Purpose-built garage and petrol station, built in 1933 to designs by F. Glanville Goodin, and extended in the 1980s.
Reason for Listing
Wellingore Garage is listed at Grade II for the following principal reasons:
* Historic interest: It is a particularly good example of a petrol station and garage designed in a consciously traditional character using local building materials. Built in the guise of a half-hipped barn, it is evocative of the rural vernacular tradition, thereby calming the public disquiet caused by previous incongruous designs.
* Architectural interest: It has a subtle sophistication of design, effortlessly combining the forms of a triumphal arch and a half-hipped barn to create a garage that simultaneously heralds the progressive new age of the motor car whilst alleviating the public anxiety over its consequences.
* Rarity: It is a rare survival of this early building type which has largely retained its original form, despite having been altered and extended.
Cliff Road, Wellingore, which links Wellingore to Navenby, originally provided access to stone quarries on the outskirts of Navenby, stopping before it reached the village of Wellingore. In the 1930s, the road was extended into Wellingore, forming a more direct route from Grantham to Lincoln, and a purpose-built garage and petrol station was constructed at the point the new road started. The garage was designed for Mr F. Coldron by F. Glanville Goodin A.R.I.B.A, none of whose other buildings are listed. Public opinion of the 1920s had reacted against the spoliation of the countryside by the adhoc designs of early filling stations and their signage, leading to improved designs in a vernacular or locally sympathetic style. The garage at Wellingore was designed to fit in with the local landscape, being constructed of local stone in the form of a barn with a half-hipped roof and stylised midstreys to each long side.
The opening of the garage was reported in The Builder (December 22 1933) which included a plan, sections and photographs of the building. It describes the garage as having a covered drive-way in front, 11 ft wide, which enabled cars to be refuelled without inconvenience in bad weather. The back of the building was divided into two sections: the front was used mainly as a showroom for agricultural machinery, and the rear as a garage proper. The building incorporated a small office in the centre with glazed windows inside, commanding a view of both rear and front garage, and lavatory accommodation for both sexes. The article specifies that the floor was of solid concrete, except for the office and lavatories where tiles were used, and the metal casements were provided by Williams and Williams of Chester. The timber roof trusses in the drawing were substituted for steel ones, and the roof clad in pantiles. The photographs and plan show that there were two wide access doors to the workshop positioned in the rear north-west elevation and under the central gabled bay in the long north-east side. The long south-west side had a matching gabled bay, slightly projecting, which gave access to the office and lavatories.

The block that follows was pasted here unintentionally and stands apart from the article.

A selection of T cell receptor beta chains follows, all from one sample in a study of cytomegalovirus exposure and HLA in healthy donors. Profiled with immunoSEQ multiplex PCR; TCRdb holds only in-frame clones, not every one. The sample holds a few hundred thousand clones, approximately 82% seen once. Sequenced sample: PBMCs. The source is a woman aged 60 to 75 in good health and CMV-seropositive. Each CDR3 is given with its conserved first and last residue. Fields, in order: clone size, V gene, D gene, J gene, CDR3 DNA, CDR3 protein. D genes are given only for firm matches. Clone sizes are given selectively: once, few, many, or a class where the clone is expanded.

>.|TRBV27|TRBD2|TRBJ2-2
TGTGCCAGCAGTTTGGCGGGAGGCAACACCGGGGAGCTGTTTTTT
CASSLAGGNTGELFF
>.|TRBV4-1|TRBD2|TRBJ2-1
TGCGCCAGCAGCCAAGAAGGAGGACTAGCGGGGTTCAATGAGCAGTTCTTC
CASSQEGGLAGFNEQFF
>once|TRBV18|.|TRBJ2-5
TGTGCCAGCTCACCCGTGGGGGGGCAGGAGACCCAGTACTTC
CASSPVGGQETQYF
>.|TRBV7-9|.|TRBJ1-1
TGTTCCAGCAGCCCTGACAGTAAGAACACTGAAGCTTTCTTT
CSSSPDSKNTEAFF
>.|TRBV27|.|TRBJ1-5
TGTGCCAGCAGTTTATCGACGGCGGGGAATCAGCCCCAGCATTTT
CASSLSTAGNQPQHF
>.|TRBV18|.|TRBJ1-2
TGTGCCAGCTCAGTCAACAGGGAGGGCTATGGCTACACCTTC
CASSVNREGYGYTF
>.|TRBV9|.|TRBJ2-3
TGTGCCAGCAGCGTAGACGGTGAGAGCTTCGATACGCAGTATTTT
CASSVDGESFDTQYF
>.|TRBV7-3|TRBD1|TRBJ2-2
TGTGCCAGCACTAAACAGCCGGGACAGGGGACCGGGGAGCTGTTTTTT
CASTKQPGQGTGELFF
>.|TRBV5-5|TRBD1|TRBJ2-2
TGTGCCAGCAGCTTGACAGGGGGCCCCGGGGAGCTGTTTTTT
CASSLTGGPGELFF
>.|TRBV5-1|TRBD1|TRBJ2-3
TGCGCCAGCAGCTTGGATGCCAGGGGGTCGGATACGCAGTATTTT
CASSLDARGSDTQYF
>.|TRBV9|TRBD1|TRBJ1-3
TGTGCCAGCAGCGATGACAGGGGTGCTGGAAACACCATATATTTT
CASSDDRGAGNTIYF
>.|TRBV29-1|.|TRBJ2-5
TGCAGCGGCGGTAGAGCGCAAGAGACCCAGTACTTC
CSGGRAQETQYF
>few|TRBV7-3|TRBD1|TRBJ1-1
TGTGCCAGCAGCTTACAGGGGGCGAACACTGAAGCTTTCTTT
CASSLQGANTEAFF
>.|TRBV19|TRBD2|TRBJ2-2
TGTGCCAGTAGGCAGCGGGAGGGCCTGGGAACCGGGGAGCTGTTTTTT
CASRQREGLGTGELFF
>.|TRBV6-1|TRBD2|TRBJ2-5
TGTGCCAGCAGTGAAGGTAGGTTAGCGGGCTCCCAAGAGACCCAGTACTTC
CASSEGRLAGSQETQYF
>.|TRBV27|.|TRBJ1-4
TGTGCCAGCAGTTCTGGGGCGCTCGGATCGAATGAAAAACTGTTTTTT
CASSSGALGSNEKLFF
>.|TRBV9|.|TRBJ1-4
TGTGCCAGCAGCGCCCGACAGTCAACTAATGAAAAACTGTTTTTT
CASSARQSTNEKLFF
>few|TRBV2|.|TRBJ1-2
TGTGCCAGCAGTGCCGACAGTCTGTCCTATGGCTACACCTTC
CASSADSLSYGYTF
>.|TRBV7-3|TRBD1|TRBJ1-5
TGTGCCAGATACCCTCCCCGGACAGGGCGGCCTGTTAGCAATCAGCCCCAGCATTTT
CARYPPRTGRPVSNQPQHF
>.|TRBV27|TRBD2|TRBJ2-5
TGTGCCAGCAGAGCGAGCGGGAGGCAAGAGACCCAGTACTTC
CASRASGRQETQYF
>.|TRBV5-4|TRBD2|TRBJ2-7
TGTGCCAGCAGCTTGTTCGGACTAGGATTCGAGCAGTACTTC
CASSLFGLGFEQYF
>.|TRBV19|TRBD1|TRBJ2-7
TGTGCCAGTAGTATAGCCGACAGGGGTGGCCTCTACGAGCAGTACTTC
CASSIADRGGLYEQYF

The garage has been both altered and extended. In the 1950s/’60s the large opening on the rear wall was blocked and a standard door put in. Around the same time a wide opening was made on the north-east side, to the left of the central gabled bay, which had previously been lit by three windows. In the 1980s a single-storey extension was built along the length of the south-west side, providing extra space for the workshop at the rear and a shop at the front. Since then, the window on the left of the front south-east elevation has been opened up to form a door; and on the rear north-west elevation, the windows flanking the original wide opening have been replaced. The petrol pumps were replaced in the late C20. The ‘Garage’ weathervane which adorns the roof survives, although it had been removed for repair during the recent site visit. The garage still performs its original function, and in October 2011 a Post Office opened in the front part of the south-west extension.